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UK is lagging in fight to curb the fat cats, think-tank warns


Britain is failing to tackle excessive pay and falling behind rival countries, a damning report has claimed.

The think-tank the High Pay Centre has criticised the UK for rejecting measures introduced elsewhere in the world, claiming that only giving shareholders a vote on pay is not enough by itself.

Deborah Hargreaves, director of the High Pay Centre, said: "The UK has historically led the world in standards of good corporate governance and responsible business practices, but we are falling behind. This situation needs correcting."

The High Pay Centre pointed out that the salary of a FTSE 100 chief executive is now 185 times greater than the average, while the share of income going to the wealthiest 1 per cent of the population now stands at 14 per cent compared with 6 per cent in 1979.

It also highlighted recent figures showing that there are more bankers earning over £1m at Barclays than executives at public companies across the whole of Japan taking home the same. "Any market that suggests there are more talented individuals working at Barclays than across the entire Japanese economy is clearly failing," said Ms Hargreaves.

The report comes in the wake of the annual general meeting season, which saw more than 10 per cent of investors vote against executive pay at companies such as HSBC and Prudential.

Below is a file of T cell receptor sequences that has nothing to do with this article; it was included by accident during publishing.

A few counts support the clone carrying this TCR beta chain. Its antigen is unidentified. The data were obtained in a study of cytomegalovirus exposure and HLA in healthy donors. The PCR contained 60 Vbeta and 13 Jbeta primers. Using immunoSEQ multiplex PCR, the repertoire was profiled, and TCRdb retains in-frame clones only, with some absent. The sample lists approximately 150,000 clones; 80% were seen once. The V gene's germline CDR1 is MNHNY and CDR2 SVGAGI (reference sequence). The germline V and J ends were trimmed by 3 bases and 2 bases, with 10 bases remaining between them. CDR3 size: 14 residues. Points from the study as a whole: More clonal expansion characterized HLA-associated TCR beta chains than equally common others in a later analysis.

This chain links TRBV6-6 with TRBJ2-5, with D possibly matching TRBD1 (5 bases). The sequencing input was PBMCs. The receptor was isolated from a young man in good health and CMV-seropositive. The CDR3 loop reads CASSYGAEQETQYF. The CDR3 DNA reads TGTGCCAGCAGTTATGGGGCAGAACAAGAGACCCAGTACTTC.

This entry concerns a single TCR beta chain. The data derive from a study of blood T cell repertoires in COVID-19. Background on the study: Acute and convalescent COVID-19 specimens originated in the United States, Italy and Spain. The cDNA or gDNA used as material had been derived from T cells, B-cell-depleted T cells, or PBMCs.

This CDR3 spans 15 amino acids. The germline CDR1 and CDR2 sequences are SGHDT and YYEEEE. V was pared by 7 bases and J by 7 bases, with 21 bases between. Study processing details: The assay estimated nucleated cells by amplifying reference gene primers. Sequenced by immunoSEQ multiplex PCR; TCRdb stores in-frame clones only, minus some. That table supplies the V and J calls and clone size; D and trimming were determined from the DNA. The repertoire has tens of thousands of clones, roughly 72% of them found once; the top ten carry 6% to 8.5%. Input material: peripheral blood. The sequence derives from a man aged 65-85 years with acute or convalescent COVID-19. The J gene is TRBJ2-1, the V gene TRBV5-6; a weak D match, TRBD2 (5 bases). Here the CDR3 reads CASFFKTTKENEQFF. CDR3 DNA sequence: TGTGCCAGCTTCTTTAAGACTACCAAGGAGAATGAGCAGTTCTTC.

In 2012, the business world was rocked by the "shareholder spring", which cost executives including Andrew Moss at Aviva and Sly Bailey at Trinity Mirror their jobs.

Despite this, the High Pay Centre warned that "'say on pay' alone is ineffective" as voting is controlled by "wealthy investment fund managers, who also benefit from a culture of high pay".

The UK has rejected stronger measures undertaken by other countries. In Germany, executive pay is now set by company supervisory boards, which include democratically elected employee representatives.

Switzerland has banned golden hello and golden parachute payments that award executives unconditional multi-million-pound packages simply for accepting or leaving a job

The High Pay Centre said shareholders alone "lack the capacity and political will" to address the problem of excessive pay, and has called for the Government to take action.

Ms Hargreaves added: "Excessive executive pay... damages businesses by diminishing the morale of ordinary workers, and by creating, as the Salz report into the Libor manipulation scandal at Barclays argues, a reckless arrogance among the highly paid."

She added: "The UK's comparatively weak response to the problem sends out a clear message about inequality, and whether or not the Government thinks highly visible and grossly disproportionate rewards for a tiny, privileged elite represent a problem."